People who cheat on their spouses are more likely to cheat at work.
If you have a work colleague who is cheating on their significant other, there’s also a bigger chance they’re laundering money or engaging in similarly shady business than if they were a faithful partner.
A new study from the McCombs School of Business at The University of Texas at Austin, has found that people who cheat on their spouses are significantly more likely to engage in workplace misconduct.
Ashley Madison users more likely to engage in corporate misconduct
According to a media release, the researchers looked at the records of police officers, financial advisors, white-collar criminals, and senior executives who used the Ashley Madison website. As you probably know, Ashley Madison is a service for married people who want to cheat. It operates under the slogan “Life is short. Have an affair,” offering the opportunity for “discreet encounters.” However, in 2015 hackers exposed data from 36 million Ashley Madison user accounts – a clear case of overpromising and under delivering if we’ve ever seen one.
The study, “Personal Infidelity and Professional Conduct in 4 Settings,” by McCombs finance faculty members John M. Griffin and Samuel Kruger, and Gonzalo Maturana of Emory University, found that Ashley Madison users were more than twice as likely to engage in corporate misconduct.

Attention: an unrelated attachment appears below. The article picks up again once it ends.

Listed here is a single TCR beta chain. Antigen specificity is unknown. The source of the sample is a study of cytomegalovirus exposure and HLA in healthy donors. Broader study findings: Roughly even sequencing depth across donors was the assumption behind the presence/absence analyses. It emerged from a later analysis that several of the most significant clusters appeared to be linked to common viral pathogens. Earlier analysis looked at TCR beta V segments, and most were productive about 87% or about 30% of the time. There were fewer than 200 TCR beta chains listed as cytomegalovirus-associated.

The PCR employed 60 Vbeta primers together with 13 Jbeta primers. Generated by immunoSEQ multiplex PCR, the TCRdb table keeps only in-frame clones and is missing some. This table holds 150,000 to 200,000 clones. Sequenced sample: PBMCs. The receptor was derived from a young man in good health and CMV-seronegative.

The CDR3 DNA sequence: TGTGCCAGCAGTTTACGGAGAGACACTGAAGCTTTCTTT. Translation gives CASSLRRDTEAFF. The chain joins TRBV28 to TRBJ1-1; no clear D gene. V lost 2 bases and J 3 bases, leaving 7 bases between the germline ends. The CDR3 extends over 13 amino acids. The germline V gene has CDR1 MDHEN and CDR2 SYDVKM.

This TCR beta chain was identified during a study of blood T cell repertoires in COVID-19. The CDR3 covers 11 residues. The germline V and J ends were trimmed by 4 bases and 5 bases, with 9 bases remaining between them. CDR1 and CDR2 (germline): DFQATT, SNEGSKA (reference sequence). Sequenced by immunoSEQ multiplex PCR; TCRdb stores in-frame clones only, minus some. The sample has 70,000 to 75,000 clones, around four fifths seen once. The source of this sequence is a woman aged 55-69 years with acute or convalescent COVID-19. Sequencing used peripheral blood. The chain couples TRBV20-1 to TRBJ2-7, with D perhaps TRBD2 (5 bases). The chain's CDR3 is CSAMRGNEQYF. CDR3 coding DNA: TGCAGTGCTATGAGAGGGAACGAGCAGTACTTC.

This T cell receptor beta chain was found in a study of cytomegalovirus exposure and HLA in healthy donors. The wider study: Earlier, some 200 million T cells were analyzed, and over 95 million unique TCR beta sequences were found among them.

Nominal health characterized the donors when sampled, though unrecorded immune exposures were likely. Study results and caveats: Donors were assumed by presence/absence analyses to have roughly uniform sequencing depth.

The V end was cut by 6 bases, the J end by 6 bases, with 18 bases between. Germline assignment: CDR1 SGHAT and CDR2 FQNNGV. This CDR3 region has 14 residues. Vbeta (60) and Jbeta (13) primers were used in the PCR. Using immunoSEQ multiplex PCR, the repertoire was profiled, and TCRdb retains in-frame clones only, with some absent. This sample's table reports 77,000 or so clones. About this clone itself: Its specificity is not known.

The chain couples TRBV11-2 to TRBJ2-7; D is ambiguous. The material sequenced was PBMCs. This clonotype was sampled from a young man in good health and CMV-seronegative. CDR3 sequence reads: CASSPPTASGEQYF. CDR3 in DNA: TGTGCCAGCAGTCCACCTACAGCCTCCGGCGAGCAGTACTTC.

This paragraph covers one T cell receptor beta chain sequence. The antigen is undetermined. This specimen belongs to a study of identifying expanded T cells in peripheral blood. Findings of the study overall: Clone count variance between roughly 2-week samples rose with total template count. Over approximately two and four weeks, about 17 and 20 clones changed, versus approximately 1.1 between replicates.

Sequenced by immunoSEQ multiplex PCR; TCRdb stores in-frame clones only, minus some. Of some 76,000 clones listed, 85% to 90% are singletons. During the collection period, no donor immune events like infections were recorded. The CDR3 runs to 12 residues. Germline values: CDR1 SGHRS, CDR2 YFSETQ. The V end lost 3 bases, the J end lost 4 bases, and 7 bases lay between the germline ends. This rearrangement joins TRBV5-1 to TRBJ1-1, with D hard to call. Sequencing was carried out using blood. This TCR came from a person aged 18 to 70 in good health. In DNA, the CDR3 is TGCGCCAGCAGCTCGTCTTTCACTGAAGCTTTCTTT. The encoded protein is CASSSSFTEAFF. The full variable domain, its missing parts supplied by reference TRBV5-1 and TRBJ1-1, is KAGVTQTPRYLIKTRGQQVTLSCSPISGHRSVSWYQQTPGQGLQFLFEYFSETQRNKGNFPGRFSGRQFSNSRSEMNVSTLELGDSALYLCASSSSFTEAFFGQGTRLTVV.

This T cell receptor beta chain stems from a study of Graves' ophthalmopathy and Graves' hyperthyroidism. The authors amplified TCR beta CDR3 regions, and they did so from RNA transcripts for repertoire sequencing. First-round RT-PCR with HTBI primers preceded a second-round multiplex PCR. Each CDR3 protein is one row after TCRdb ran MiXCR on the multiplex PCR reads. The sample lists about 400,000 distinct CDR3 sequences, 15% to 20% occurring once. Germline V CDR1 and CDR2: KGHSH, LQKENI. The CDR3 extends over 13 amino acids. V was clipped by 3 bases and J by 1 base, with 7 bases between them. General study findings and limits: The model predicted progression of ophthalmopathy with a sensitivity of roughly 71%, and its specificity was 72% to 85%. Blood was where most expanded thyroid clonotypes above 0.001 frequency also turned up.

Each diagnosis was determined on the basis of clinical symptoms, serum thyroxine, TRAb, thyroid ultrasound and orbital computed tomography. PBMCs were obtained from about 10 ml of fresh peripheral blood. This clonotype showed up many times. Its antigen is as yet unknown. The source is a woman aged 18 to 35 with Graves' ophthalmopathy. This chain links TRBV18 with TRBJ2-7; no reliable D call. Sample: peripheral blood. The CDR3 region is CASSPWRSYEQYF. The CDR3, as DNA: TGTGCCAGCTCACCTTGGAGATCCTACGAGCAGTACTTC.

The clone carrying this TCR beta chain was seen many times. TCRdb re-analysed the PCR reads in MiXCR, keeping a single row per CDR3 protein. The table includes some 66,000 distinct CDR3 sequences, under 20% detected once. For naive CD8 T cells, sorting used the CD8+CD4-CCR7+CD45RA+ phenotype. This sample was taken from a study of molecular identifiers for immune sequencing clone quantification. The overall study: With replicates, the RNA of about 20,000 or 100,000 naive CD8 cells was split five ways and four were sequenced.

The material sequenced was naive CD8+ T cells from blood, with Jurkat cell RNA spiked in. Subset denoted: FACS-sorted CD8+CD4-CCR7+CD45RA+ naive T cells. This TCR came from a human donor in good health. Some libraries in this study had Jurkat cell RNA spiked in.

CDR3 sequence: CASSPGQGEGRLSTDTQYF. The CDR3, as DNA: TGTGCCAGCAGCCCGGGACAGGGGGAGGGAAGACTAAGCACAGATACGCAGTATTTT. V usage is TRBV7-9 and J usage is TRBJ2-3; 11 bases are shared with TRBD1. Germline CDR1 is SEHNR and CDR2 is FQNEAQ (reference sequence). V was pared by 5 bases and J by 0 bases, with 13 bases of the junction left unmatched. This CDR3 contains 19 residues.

First study to look at cheating at home and cheating at work
“This is the first study that’s been able to look at whether there is a correlation between personal infidelity and professional conduct,” Samuel Kruger said in a statement. “We find a strong correlation, which tells us that infidelity is informative about expected professional conduct.”
The findings reportedly suggest “a strong connection between people’s actions in their personal and professional lives and provide support for the idea that eliminating workplace sexual misconduct may also reduce fraudulent activity.”
Kruger said, “Our results show that personal sexual conduct is correlated with professional conduct. Eliminating sexual misconduct in the workplace could have the extra benefit of contributing to more ethical corporate cultures in general.”
Dishonest in one area probably means dishonest in other areas
This is interesting since we’re often pressured as a society to accept the notion that an individual’s personal conduct – infidelities included – should have no bearing on our attitudes towards them in a professional setting “as long as they do their job.” But, since corporate misconduct often flies under the radar, much like extramarital affairs, dishonest or sneaky personal behaviour should probably be considered a red flag when it comes to corporate behaviour. To wit: if someone is dishonest in one area of life, there’s a good chance they’re dishonest in other areas as well. Not exactly a stunning revelation.
Watch out for those cheaters.